The ankle is a great example of this. Many athletes are limited with ankle dorsiflexion (pulling your toes up towards your nose). Often people assume that this limitation is due to calf tightness. While this CAN be the case, often times it is also due to limitations in the mobility of the ankle joint. You can stretch your calf every day, twice a day, but the calf will continue to shorten back to its prior length if there isn't enough mobility in the ankle joint itself.
For more information on improving ankle mobility, read the post below:
The winter months can be a great time to re-assess and prioritize mobility. Another great option to improve mobility is to start to incorporate yoga into your routine 1-2x/week. This allows for a lower impact activity that still has great value to your overall health and performance.
If you are struggling with mobility or are not quite sure where to start to improve it, having a trained professional perform a thorough movement assessment can be a great way to identify what is causing those limitations. Please reach out to us if you would like to know more or click the link below to schedule your movement screen.
Slow Down to Speed Up
So often athletes want to train at max capacity all the time. We feel like the harder we work, the more we will get out of a training session. However, our bodies are not meant to withstand this amount of persistent stress and strain. Purposeful slow running can have a lot of benefit, as highlighted below:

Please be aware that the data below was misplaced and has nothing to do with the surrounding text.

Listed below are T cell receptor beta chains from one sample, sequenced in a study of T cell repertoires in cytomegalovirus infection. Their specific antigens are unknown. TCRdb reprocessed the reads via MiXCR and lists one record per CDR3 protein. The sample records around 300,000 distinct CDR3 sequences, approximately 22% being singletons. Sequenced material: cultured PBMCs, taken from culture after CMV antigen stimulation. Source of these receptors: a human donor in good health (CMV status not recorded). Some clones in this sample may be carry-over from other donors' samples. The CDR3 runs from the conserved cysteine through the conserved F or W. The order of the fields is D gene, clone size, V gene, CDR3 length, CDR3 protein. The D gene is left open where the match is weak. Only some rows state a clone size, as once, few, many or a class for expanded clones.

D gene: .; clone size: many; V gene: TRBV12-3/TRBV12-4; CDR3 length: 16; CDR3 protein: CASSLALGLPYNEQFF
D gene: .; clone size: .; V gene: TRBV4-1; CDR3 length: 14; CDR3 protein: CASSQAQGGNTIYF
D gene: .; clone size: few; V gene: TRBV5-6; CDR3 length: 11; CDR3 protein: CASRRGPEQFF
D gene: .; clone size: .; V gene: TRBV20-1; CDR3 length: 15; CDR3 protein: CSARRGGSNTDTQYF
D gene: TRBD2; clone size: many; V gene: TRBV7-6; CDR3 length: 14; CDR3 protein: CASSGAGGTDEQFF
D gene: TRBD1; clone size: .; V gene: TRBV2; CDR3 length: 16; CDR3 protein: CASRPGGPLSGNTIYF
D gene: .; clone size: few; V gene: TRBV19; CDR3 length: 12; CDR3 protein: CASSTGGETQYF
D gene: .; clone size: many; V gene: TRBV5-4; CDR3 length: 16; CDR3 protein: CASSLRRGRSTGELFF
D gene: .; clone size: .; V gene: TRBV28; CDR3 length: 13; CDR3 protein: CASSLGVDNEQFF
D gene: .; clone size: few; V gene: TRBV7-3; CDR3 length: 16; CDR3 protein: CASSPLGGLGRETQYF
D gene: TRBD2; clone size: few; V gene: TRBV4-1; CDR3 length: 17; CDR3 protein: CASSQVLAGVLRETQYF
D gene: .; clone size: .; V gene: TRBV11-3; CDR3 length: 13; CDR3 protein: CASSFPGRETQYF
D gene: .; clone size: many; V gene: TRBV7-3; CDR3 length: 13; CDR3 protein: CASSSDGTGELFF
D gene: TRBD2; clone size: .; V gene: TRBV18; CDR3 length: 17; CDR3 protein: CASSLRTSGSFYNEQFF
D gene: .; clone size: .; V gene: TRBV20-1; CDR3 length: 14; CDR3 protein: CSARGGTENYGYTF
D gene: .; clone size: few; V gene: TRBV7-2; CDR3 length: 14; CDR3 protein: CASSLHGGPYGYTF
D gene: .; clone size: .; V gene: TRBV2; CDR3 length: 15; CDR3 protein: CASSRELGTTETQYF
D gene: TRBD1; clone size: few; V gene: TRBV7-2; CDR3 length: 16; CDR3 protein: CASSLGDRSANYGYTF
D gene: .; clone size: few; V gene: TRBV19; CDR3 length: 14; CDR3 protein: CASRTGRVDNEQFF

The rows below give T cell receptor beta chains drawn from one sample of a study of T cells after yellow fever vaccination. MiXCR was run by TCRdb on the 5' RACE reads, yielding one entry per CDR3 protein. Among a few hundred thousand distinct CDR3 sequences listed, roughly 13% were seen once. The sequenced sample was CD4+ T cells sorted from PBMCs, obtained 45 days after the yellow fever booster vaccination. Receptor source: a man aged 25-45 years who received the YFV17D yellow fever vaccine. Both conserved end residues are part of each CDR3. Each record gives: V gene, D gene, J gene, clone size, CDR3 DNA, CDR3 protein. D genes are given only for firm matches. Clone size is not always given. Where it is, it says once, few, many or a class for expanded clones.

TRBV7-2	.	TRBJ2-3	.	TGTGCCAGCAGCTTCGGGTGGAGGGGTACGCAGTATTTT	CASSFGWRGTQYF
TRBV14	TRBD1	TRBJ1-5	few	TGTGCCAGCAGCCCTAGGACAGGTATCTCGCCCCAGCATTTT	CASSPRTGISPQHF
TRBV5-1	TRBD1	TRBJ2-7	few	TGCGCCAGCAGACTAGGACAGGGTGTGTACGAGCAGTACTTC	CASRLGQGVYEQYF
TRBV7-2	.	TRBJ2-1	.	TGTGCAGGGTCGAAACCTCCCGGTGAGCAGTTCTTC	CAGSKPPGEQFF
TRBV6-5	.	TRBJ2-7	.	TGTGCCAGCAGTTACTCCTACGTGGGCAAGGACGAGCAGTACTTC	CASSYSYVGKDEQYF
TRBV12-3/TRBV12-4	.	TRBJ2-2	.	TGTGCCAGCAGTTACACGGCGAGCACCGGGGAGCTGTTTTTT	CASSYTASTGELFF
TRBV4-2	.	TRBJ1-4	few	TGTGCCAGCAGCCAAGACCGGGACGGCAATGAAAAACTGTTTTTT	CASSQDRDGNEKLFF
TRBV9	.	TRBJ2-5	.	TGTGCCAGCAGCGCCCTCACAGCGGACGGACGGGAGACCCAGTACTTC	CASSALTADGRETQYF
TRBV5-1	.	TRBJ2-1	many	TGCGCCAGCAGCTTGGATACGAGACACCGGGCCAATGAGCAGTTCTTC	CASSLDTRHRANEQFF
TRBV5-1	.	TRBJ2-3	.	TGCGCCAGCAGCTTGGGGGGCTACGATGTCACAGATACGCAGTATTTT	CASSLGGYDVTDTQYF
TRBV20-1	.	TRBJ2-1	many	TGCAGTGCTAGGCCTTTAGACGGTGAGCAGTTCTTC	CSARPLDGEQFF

Slow runs let us run our fast runs faster so that we can race faster.
Slow runs build mental stamina, muscular endurance, and running economy.
Slow runs improve our ability to burn fat as fuel, allowing us to run longer without hitting the wall (and don't we ALL want this).
Finally, slow runs will decrease your overall risk of injury and illness, keeping you healthy for a lifetime of running!!
For more information on the value of running slow, read the blog post below. https://www.omegaprojectpt.com/post/slow-down-speed-up
Focus on Form and Efficiency
Runners are the one group of athletes who really do not prioritize practicing their form with their sport. They do plenty of running at various speeds and distances, but there is very little emphasis on breaking down the movement pattern of running.
We all have many reasons why we no longer run with the most efficient stride, whether that be years of sitting at a desk in school or at work, prior injuries, stress, a recent growth spurt, etc. Although there is no "perfect" form with running, there are aspects of running that can place us at higher risk for injury or that make us less efficient.
Taking a closer look at form, through gait analysis can help us to better identify what may be causing a runner to have pain and for those who are healthy, it can help us to improve and maximize performance.
To learn more about 3D gait analysis, how it works, why it can be beneficial, click on the link below.
If you are interested in scheduling a 3D gait analysis, feel free to reach out to us at 302-570-7027 or firstname.lastname@example.org.
Winter season can be a great time to prioritize the aspects of our training and well-being that often get forgotten throughout the rest of the year. Focusing on strength, mobility, form and slowing down your training can be extremely valuable in maximizing performance and preparing our bodies for upcoming competition. Most importantly, it can assist in keeping our bodies healthy and doing what we love.